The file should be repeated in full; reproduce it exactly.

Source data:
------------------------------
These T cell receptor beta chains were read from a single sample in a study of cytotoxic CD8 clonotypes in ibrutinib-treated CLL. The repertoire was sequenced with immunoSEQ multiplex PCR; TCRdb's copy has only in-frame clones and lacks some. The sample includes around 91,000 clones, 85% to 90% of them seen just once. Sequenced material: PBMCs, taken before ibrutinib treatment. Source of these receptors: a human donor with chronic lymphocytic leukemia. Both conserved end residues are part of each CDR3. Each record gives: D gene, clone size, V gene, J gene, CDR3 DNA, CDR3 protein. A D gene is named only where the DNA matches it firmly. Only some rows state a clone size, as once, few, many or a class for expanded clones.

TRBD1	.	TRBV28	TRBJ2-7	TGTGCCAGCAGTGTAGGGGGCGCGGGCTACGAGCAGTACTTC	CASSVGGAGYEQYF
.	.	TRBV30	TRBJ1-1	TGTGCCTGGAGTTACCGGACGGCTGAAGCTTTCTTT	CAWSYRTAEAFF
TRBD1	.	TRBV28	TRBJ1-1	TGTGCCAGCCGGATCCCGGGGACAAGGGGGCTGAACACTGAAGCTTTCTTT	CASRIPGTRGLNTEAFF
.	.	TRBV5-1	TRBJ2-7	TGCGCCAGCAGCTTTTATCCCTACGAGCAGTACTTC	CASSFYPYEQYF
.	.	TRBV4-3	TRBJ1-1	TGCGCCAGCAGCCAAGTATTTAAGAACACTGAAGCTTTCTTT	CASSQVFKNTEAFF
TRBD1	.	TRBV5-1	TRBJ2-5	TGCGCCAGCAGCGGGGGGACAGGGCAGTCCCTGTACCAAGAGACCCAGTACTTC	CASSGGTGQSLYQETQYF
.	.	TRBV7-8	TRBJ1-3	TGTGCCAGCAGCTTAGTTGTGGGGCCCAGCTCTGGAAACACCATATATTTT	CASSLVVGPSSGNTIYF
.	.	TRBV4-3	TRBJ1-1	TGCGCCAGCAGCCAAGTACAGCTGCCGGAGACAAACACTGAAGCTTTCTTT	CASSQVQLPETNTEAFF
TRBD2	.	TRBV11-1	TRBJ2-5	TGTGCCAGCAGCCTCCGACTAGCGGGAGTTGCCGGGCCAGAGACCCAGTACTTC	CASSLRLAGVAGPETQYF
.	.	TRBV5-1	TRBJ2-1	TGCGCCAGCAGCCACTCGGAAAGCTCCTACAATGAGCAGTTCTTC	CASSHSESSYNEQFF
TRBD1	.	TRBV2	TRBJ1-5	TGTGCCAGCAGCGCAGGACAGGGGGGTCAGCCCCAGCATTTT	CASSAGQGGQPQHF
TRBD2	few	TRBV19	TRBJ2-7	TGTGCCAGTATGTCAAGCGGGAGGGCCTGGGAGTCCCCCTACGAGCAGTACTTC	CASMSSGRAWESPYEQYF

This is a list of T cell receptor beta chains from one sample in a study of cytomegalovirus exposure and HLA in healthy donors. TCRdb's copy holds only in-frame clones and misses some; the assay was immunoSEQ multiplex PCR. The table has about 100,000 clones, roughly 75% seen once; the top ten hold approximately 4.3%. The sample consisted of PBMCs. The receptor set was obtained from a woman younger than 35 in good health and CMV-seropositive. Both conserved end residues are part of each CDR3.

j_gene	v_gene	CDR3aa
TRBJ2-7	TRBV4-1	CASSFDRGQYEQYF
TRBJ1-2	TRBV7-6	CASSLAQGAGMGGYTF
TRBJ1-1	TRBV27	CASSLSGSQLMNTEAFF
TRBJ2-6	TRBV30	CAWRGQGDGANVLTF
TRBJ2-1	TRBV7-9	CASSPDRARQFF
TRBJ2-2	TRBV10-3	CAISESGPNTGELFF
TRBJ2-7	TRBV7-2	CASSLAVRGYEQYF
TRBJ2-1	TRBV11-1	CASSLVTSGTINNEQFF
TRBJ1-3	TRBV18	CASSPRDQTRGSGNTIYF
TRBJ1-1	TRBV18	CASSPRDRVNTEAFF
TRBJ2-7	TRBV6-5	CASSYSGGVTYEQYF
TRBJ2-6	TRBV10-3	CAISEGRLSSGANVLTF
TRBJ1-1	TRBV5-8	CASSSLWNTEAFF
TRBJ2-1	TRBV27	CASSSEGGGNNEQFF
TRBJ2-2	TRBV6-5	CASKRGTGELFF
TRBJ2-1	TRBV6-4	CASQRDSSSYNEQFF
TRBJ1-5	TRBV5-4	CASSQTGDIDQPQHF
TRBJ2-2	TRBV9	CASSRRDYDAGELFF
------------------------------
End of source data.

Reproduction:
These T cell receptor beta chains were read from a single sample in a study of cytotoxic CD8 clonotypes in ibrutinib-treated CLL. The repertoire was sequenced with immunoSEQ multiplex PCR; TCRdb's copy has only in-frame clones and lacks some. The sample includes around 91,000 clones, 85% to 90% of them seen just once. Sequenced material: PBMCs, taken before ibrutinib treatment. Source of these receptors: a human donor with chronic lymphocytic leukemia. Both conserved end residues are part of each CDR3. Each record gives: D gene, clone size, V gene, J gene, CDR3 DNA, CDR3 protein. A D gene is named only where the DNA matches it firmly. Only some rows state a clone size, as once, few, many or a class for expanded clones.

TRBD1	.	TRBV28	TRBJ2-7	TGTGCCAGCAGTGTAGGGGGCGCGGGCTACGAGCAGTACTTC	CASSVGGAGYEQYF
.	.	TRBV30	TRBJ1-1	TGTGCCTGGAGTTACCGGACGGCTGAAGCTTTCTTT	CAWSYRTAEAFF
TRBD1	.	TRBV28	TRBJ1-1	TGTGCCAGCCGGATCCCGGGGACAAGGGGGCTGAACACTGAAGCTTTCTTT	CASRIPGTRGLNTEAFF
.	.	TRBV5-1	TRBJ2-7	TGCGCCAGCAGCTTTTATCCCTACGAGCAGTACTTC	CASSFYPYEQYF
.	.	TRBV4-3	TRBJ1-1	TGCGCCAGCAGCCAAGTATTTAAGAACACTGAAGCTTTCTTT	CASSQVFKNTEAFF
TRBD1	.	TRBV5-1	TRBJ2-5	TGCGCCAGCAGCGGGGGGACAGGGCAGTCCCTGTACCAAGAGACCCAGTACTTC	CASSGGTGQSLYQETQYF
.	.	TRBV7-8	TRBJ1-3	TGTGCCAGCAGCTTAGTTGTGGGGCCCAGCTCTGGAAACACCATATATTTT	CASSLVVGPSSGNTIYF
.	.	TRBV4-3	TRBJ1-1	TGCGCCAGCAGCCAAGTACAGCTGCCGGAGACAAACACTGAAGCTTTCTTT	CASSQVQLPETNTEAFF
TRBD2	.	TRBV11-1	TRBJ2-5	TGTGCCAGCAGCCTCCGACTAGCGGGAGTTGCCGGGCCAGAGACCCAGTACTTC	CASSLRLAGVAGPETQYF
.	.	TRBV5-1	TRBJ2-1	TGCGCCAGCAGCCACTCGGAAAGCTCCTACAATGAGCAGTTCTTC	CASSHSESSYNEQFF
TRBD1	.	TRBV2	TRBJ1-5	TGTGCCAGCAGCGCAGGACAGGGGGGTCAGCCCCAGCATTTT	CASSAGQGGQPQHF
TRBD2	few	TRBV19	TRBJ2-7	TGTGCCAGTATGTCAAGCGGGAGGGCCTGGGAGTCCCCCTACGAGCAGTACTTC	CASMSSGRAWESPYEQYF

This is a list of T cell receptor beta chains from one sample in a study of cytomegalovirus exposure and HLA in healthy donors. TCRdb's copy holds only in-frame clones and misses some; the assay was immunoSEQ multiplex PCR. The table has about 100,000 clones, roughly 75% seen once; the top ten hold approximately 4.3%. The sample consisted of PBMCs. The receptor set was obtained from a woman younger than 35 in good health and CMV-seropositive. Both conserved end residues are part of each CDR3.

j_gene	v_gene	CDR3aa
TRBJ2-7	TRBV4-1	CASSFDRGQYEQYF
TRBJ1-2	TRBV7-6	CASSLAQGAGMGGYTF
TRBJ1-1	TRBV27	CASSLSGSQLMNTEAFF
TRBJ2-6	TRBV30	CAWRGQGDGANVLTF
TRBJ2-1	TRBV7-9	CASSPDRARQFF
TRBJ2-2	TRBV10-3	CAISESGPNTGELFF
TRBJ2-7	TRBV7-2	CASSLAVRGYEQYF
TRBJ2-1	TRBV11-1	CASSLVTSGTINNEQFF
TRBJ1-3	TRBV18	CASSPRDQTRGSGNTIYF
TRBJ1-1	TRBV18	CASSPRDRVNTEAFF
TRBJ2-7	TRBV6-5	CASSYSGGVTYEQYF
TRBJ2-6	TRBV10-3	CAISEGRLSSGANVLTF
TRBJ1-1	TRBV5-8	CASSSLWNTEAFF
TRBJ2-1	TRBV27	CASSSEGGGNNEQFF
TRBJ2-2	TRBV6-5	CASKRGTGELFF
TRBJ2-1	TRBV6-4	CASQRDSSSYNEQFF
TRBJ1-5	TRBV5-4	CASSQTGDIDQPQHF
TRBJ2-2	TRBV9	CASSRRDYDAGELFF